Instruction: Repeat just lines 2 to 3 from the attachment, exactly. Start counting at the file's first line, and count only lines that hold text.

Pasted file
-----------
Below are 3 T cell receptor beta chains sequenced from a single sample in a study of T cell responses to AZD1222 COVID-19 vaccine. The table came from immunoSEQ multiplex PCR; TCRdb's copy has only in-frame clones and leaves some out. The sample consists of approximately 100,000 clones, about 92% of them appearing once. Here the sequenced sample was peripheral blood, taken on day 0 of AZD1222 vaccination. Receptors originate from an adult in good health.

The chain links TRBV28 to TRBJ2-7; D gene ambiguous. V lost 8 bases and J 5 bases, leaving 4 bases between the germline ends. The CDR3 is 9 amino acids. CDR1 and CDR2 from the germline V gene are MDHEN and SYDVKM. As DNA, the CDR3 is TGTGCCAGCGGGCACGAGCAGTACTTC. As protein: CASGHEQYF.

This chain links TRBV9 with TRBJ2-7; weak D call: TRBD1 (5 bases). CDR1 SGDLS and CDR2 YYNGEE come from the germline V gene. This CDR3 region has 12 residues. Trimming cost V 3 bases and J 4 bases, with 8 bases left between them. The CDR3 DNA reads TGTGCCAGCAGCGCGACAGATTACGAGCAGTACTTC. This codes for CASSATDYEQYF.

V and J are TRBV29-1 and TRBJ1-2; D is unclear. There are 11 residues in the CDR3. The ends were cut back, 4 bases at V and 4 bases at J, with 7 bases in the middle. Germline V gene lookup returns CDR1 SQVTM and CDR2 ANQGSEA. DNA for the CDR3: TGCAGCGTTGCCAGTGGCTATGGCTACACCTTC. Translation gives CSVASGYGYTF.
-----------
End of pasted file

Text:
The chain links TRBV28 to TRBJ2-7; D gene ambiguous. V lost 8 bases and J 5 bases, leaving 4 bases between the germline ends. The CDR3 is 9 amino acids. CDR1 and CDR2 from the germline V gene are MDHEN and SYDVKM. As DNA, the CDR3 is TGTGCCAGCGGGCACGAGCAGTACTTC. As protein: CASGHEQYF.

This chain links TRBV9 with TRBJ2-7; weak D call: TRBD1 (5 bases). CDR1 SGDLS and CDR2 YYNGEE come from the germline V gene. This CDR3 region has 12 residues. Trimming cost V 3 bases and J 4 bases, with 8 bases left between them. The CDR3 DNA reads TGTGCCAGCAGCGCGACAGATTACGAGCAGTACTTC. This codes for CASSATDYEQYF.